Meet the artist in person at the opening reception Friday at Helena Fox Fine Art, 106-A Church St. Her works will be up through April 26.

723-0073 or

Every month, the Charleston Artist Guild Gallery chooses one of its artists to be featured, and this month they will be showcasing photographer David Scheffler.

Specializing in colorful, interesting streetscapes (both natural and man-made), Scheffler's newest exhibit is called "Color It Charleston."

"There seems to be a never-ending stream of subjects," he says. "I find myself making mental notes of photo opportunities while driving, biking or walking so I can then return to the scene to get the ideal shot."

Stop by for the reception Friday or any time throughout the month of April at the Charleston Artist Guild Gallery, 160 East Bay St.

722-2425 or

The Gibbes Museum of Art is holding two concurrent exhibits of contemporary art.

The first exhibit is "John Westmark: Narratives."

Winner of the 2012 Factor Prize for Southern Art, Westmark's large-scale paintings explore the figure with a mixture of text and paper sewing patterns collaged on canvas.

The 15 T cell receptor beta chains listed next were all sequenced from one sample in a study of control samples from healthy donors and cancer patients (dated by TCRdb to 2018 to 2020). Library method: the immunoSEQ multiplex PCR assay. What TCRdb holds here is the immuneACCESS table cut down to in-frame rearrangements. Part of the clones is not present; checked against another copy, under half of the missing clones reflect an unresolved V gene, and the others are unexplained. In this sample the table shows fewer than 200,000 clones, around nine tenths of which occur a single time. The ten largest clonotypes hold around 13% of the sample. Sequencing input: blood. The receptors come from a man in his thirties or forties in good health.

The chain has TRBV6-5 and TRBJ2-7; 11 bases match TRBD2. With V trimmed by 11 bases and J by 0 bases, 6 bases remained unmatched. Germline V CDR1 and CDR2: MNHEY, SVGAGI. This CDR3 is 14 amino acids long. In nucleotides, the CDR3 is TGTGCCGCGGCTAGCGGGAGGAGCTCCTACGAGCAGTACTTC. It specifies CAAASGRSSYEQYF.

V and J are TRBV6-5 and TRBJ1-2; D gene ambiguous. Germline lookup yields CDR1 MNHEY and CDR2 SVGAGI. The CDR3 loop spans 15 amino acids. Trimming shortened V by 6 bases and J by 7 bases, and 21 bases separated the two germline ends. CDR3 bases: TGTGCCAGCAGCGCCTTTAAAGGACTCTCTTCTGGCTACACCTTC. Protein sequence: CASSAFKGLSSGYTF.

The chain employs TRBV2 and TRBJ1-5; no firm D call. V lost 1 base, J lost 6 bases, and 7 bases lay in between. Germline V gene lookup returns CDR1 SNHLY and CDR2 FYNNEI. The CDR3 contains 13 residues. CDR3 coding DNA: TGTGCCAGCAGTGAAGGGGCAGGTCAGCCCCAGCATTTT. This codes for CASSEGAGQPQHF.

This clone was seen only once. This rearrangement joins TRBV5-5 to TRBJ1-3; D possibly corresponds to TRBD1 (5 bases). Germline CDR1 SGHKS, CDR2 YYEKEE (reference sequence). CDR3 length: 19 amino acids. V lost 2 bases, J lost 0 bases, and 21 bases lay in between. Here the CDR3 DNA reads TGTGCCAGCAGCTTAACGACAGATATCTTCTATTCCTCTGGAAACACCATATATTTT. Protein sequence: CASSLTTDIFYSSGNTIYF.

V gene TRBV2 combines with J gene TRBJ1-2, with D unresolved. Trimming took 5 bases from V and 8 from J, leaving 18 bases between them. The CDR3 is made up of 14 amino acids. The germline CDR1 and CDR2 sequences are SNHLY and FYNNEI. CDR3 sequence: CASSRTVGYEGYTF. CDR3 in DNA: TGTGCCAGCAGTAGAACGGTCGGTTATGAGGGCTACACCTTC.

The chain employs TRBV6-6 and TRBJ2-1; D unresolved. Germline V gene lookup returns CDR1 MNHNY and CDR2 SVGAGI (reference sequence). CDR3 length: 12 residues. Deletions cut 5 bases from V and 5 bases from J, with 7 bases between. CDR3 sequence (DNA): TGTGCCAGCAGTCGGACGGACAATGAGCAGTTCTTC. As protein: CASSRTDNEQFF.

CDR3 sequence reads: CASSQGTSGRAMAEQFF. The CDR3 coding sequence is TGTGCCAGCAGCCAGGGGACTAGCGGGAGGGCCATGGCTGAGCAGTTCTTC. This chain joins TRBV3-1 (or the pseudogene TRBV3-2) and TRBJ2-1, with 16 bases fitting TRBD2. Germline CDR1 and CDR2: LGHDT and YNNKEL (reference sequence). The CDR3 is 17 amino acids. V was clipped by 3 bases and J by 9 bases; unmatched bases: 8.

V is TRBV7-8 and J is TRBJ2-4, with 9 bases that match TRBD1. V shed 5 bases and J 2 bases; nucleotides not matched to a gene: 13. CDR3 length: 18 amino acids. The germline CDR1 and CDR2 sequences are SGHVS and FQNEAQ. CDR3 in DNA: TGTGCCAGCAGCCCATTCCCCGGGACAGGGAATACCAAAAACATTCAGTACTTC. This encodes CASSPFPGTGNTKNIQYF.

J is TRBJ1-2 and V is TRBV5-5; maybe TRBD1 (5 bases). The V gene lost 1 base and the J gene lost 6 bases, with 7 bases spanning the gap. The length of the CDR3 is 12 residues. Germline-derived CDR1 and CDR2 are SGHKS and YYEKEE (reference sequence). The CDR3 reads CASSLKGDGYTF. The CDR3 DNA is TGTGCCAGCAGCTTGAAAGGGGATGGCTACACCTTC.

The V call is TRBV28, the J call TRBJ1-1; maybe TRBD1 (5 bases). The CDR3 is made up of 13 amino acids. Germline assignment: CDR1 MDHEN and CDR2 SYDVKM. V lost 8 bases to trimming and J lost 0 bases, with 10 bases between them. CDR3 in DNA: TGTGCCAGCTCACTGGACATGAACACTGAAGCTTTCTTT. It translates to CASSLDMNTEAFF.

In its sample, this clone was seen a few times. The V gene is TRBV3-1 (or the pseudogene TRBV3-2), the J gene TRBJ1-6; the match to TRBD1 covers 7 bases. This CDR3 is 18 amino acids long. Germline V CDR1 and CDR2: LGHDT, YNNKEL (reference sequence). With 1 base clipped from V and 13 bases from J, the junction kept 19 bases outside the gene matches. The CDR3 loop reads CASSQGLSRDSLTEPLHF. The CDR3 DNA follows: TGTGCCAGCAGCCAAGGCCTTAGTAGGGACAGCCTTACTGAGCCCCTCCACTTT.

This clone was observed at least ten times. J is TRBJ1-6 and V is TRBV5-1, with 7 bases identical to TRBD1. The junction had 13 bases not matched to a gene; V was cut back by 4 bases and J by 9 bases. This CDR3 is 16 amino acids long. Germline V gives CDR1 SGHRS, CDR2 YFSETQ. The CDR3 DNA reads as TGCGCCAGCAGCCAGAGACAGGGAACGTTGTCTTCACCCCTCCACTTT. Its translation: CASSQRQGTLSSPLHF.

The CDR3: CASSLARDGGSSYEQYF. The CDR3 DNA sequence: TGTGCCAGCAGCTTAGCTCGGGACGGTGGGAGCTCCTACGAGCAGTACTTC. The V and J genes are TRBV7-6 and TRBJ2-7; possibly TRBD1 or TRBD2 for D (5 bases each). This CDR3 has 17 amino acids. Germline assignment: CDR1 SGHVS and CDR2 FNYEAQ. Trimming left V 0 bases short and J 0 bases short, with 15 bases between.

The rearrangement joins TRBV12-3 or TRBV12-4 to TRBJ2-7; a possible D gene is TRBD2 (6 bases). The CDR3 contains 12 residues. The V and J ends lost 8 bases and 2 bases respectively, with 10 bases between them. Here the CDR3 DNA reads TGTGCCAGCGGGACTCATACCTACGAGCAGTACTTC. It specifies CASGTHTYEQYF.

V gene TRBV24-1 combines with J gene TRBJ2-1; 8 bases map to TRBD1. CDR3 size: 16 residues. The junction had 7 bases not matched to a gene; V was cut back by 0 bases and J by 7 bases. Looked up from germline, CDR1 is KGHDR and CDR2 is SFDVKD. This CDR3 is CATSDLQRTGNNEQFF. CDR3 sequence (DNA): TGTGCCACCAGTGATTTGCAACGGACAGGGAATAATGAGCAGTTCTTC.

"Westmark's paintings depict strong, courageous women, some portrayed as stoic martyrs and others as warriors engaged in conflicts of rebellion. The 'Narratives' exhibition features a series of new work created specifically for the Gibbes installation," says Amy Mercer, marketing and communications manager for the museum.

Westmark himself says, "As a product of the American South, and its rich tradition of storytelling as a vehicle to impart a moral lesson or social enlightenment, I am interested in the role of stories and folklore in modern life. This work references stories from a broad spectrum of humanity, and translates them into a visual narrative structure guided by the schematics of the store-bought sewing pattern. Domestic garment making is often looked upon as an intimate affair passed from one generation to the next, but once the pattern is used, it is tucked away or discarded. These paintings repurpose the garment pattern and its nostalgic aura into a storytelling template."

The other exhibit taking place is a collection of some of the museum's photography-based collection, curated together as "Beyond the Darkroom: Photography in the 21st Century."